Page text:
Tales From The College Presents: A Breath Of Fresh Blair by Jesse Burneko(1996)

The Little Ugly Evil Guy On My Shoulder's Verdict: Jesse Burneko? I think I met him at a college drug party/"orgy" once. Man, that was a hell of a night. You remember, J?

The Little Handsome Good Guy On My Shoulder's Verdict: I think it's kind of stupid to write a game about your crappy school when you know most of the people who are going to play it have no idea what sort of mythology surrounds said school. Inside jokes suck. I'd rather play one of those Finnish language IF games than this.

My Verdict: This game is kind of pointless.

The Review...

It is my feeling that all people have the same raw amount of creativity(in so much as creativity may be measured) flowing through their veins. What makes one woman a hack while making one man a genius is how they use that creativity. This game is a perfect example of this. Jesse Burneko knows how to make adventure games in Inform. Not everyone has that ability. Not everyone is willing to learn. But Jesse Burneko was. Unfortunately, when Jesse felt he had become proficient enough to write up a serious work of interactive fiction of his own, he did not set his goals very high. He could have written an adventure game of any topic. It could've taken place in a castle, or in the deserts of Arabia. It could've been about the struggles of existence, or an affirmation of life itself. It could have been a thrilling murder mystery, a sprawling epic, a uproariously funny comedy. Instead, however, Jesse Burneko wrote an adventure game about a college he presumably attends or once attended. He called it an "interactive in-joke." Why? Why? Is this what we really needed? ANOTHER interactive in-joke about somebody's school? People never cease to amaze me.

Now, that said, of all the interactive in-jokes I've played in my life, this one ranks up near the top of the "Most Boring" list(Truly, I think a few of the old AGT entries from the 80s were superior). Does wandering around a bunch of halls trying to open doors and get machines to work appeal to you? It doesn't to me. Plus, this game takes this whole "minimalism" thing way too far...there are just too many two-three sentence room, event, and item descriptions. It's impossible to get excited about a game which doesn't even try to convey a sense of atmosphere to the player. "You are in a hall. Such and such is here." "You are in another hall. Such and such is here." "You are in yet another hall. Doors lead blah blah. Such and such is here." This game even makes skeletons which jump out of closets and chase you around seem boring. And the Satanism subplot? Useless. Puzzles are pretty boring, and not that hard. (Presumably "inside" knowledge would be helpful, but that doesn't mean the puzzles are "hard." Imagine if you HAD the inside knowledge. It would be easy as pie! Inside joke puzzles require no skill of the player.) The real kicker: the maximum score a player can make is 0. That says it all.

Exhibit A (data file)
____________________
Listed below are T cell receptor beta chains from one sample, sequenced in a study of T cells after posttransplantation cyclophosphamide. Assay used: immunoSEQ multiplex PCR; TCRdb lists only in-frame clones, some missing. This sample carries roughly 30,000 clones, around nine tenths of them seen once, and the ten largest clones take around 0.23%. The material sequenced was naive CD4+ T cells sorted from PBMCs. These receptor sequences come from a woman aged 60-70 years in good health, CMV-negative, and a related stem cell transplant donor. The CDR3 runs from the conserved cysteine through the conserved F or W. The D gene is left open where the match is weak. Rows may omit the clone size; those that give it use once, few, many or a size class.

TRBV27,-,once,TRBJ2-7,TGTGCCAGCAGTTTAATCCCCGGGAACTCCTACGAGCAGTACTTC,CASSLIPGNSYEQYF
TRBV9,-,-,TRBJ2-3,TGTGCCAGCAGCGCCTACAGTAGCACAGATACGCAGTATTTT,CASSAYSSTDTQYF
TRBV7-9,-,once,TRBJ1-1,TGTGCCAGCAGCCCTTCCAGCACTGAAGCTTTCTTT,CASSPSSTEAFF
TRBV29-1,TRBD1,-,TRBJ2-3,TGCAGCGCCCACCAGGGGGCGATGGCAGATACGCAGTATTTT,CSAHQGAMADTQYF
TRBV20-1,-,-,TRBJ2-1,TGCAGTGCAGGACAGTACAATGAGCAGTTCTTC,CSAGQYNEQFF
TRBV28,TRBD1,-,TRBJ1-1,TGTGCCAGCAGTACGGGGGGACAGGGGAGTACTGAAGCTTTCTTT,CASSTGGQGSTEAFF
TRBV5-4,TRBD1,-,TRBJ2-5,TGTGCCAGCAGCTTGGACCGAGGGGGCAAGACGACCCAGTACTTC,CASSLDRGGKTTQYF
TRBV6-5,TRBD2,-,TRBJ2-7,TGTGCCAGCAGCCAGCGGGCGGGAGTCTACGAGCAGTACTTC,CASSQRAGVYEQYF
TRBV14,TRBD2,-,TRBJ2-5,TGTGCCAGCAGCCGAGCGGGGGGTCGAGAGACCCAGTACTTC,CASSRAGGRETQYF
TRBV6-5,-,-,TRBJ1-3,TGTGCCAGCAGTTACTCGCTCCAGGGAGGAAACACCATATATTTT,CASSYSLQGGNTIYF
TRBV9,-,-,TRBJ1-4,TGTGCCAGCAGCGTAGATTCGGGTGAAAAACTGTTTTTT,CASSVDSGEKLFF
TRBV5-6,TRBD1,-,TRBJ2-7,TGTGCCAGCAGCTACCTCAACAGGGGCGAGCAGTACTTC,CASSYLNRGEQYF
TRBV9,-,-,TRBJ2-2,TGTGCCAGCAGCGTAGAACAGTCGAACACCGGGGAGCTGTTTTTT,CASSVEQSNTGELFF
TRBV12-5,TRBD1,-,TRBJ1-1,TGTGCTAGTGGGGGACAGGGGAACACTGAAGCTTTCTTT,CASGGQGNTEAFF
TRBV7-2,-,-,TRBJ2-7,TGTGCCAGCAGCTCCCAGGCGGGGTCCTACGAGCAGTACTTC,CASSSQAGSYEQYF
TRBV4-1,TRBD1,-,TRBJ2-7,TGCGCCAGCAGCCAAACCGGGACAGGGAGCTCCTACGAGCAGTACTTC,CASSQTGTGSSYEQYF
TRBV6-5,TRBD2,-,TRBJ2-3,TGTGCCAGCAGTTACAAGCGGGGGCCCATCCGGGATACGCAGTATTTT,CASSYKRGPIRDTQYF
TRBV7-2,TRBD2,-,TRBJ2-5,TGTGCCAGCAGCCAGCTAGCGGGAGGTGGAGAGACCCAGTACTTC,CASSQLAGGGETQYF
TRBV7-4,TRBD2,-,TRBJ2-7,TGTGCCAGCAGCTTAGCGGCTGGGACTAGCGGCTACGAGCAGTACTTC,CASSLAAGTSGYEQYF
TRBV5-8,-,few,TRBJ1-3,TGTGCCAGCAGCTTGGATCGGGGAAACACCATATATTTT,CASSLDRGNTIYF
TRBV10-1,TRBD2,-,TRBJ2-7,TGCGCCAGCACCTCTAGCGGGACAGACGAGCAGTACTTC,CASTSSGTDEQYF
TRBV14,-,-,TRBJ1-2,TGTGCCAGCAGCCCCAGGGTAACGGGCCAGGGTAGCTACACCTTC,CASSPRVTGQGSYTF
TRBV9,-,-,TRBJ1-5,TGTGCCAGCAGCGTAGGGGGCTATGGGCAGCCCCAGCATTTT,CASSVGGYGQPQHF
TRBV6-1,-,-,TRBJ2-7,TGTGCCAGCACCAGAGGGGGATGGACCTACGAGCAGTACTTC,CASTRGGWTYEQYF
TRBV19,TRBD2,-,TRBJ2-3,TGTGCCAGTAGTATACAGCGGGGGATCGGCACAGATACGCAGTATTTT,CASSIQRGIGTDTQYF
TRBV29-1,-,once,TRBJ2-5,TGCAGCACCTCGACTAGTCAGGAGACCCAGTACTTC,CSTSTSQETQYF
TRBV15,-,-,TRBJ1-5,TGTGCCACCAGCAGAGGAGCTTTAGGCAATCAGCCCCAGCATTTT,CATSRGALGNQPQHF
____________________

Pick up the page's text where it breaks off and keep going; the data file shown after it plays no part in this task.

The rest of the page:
However, I think Jesse Burneko may not be completely talentless. His 1997 release The Zuni Doll garnered **** from Baf's Guide to the Interactive Fiction Archive. Of course, I think there are only about two Inform games released during the past five years that DIDN'T get ****-***** ratings from Baf, so maybe this isn't at all conclusive. Sometime when i feel particularly brave, I may give that game a shot. Meanwhile, THIS game I'd like to give a shot...in the head.

Simple Rating: 2/10

Complicated Rating:

Story: 1/10

Writing: 3/10

Playability: 1/10

Puzzle Difficulty: 4/10

Parser Responsiveness: 2/10

Complicated Rating: 11/50

Reader Remarks

Stinky Poo sprach the following on August 24th, 1999

I enjoy opening doors and operating machines.

Help me pleas! sprach the following on September 18th, 1999:

How do I get past the witch? Everytime I go into the house I get kileld! help me  l please!!

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